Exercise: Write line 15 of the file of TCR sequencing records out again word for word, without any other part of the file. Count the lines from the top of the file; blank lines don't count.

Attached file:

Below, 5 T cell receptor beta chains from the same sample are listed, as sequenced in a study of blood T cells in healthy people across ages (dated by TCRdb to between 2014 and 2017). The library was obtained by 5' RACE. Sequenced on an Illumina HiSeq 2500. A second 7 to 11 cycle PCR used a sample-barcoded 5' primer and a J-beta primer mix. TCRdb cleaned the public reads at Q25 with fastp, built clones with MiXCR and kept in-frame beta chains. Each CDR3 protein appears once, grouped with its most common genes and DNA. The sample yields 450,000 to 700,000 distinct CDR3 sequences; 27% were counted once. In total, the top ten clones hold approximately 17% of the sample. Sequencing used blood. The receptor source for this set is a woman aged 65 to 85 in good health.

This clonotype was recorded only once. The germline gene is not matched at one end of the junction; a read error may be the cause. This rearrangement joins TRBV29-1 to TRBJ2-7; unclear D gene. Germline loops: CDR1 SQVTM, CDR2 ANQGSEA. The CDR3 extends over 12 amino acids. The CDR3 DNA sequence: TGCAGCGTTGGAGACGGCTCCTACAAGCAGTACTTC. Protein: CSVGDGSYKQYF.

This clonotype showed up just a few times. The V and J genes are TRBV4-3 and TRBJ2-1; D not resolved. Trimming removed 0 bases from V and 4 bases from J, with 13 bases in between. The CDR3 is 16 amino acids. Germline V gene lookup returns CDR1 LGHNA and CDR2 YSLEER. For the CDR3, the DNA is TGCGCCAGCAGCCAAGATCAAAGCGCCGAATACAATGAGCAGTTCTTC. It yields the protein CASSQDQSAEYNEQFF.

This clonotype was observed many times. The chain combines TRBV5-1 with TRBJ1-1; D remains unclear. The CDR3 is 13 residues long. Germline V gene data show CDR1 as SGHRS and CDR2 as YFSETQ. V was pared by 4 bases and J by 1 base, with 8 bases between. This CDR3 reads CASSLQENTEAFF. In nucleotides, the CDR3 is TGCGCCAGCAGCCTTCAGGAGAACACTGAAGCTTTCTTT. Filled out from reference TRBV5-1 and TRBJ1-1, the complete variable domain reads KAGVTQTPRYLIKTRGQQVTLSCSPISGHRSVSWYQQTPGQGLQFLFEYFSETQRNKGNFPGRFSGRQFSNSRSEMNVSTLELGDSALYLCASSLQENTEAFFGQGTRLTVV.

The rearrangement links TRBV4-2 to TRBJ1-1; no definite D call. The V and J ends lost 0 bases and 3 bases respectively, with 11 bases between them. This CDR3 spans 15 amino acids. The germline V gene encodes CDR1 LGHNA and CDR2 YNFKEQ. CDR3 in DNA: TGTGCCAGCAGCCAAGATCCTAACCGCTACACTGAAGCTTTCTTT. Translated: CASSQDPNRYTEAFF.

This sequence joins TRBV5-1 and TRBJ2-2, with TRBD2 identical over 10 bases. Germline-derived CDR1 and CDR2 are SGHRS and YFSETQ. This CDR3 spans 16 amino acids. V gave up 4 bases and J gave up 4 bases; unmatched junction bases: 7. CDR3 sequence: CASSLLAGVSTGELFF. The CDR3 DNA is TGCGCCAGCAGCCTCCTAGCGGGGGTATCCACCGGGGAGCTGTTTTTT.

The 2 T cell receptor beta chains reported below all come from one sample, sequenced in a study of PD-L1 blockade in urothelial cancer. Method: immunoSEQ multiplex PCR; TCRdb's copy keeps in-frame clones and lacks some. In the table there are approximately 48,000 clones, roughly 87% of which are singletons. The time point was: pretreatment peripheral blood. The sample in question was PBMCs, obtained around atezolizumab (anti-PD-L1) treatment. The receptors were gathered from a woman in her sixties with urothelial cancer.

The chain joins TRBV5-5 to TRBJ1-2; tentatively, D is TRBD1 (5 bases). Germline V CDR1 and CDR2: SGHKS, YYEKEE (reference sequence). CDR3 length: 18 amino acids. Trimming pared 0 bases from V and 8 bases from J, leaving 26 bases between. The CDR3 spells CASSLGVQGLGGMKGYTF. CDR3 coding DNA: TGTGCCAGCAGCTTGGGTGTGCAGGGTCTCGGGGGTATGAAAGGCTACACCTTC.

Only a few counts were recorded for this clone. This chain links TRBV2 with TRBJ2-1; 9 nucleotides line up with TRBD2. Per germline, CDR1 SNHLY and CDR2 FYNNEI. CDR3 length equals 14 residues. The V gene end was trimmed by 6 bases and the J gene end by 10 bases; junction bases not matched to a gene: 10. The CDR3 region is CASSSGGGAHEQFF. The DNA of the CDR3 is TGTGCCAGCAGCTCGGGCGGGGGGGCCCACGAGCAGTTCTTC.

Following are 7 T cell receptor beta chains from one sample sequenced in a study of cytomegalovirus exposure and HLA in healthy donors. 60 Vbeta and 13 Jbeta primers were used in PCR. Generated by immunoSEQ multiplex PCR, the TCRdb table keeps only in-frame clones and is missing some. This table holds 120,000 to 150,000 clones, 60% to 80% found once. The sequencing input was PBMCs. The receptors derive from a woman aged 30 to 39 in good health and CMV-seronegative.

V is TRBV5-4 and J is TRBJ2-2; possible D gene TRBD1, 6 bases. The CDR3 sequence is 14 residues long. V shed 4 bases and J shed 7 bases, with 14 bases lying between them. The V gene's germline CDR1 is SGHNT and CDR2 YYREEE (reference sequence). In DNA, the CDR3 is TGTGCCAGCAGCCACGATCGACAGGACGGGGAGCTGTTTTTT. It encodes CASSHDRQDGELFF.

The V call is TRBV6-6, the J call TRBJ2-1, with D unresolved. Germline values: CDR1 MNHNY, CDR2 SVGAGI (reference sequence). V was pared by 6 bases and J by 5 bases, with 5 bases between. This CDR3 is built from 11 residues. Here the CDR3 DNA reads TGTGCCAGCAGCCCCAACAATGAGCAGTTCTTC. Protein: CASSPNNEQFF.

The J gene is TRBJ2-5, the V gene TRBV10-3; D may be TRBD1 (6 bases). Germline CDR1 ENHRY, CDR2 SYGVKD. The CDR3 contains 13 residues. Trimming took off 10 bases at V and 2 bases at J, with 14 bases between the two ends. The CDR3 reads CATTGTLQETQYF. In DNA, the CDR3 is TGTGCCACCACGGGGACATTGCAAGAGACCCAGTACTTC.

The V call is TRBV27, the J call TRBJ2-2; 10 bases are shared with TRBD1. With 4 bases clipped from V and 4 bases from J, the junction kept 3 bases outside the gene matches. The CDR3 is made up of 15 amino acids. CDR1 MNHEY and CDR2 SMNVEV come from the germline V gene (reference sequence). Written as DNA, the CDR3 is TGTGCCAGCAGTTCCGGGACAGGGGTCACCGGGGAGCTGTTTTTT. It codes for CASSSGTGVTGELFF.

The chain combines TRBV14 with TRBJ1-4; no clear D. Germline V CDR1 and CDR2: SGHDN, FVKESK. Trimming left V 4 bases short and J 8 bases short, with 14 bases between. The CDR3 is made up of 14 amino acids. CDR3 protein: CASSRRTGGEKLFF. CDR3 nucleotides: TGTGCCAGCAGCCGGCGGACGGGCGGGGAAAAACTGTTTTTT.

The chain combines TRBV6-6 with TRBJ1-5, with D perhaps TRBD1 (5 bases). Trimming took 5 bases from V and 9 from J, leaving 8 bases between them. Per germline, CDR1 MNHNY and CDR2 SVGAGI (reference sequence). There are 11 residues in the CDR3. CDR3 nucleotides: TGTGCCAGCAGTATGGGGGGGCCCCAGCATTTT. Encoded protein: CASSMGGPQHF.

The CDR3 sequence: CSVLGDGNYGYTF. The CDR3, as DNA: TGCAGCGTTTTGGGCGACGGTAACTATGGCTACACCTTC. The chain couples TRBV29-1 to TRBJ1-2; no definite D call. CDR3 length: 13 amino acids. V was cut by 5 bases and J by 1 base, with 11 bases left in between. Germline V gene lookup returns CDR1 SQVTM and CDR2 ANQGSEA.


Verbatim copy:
The chain combines TRBV14 with TRBJ1-4; no clear D. Germline V CDR1 and CDR2: SGHDN, FVKESK. Trimming left V 4 bases short and J 8 bases short, with 14 bases between. The CDR3 is made up of 14 amino acids. CDR3 protein: CASSRRTGGEKLFF. CDR3 nucleotides: TGTGCCAGCAGCCGGCGGACGGGCGGGGAAAAACTGTTTTTT.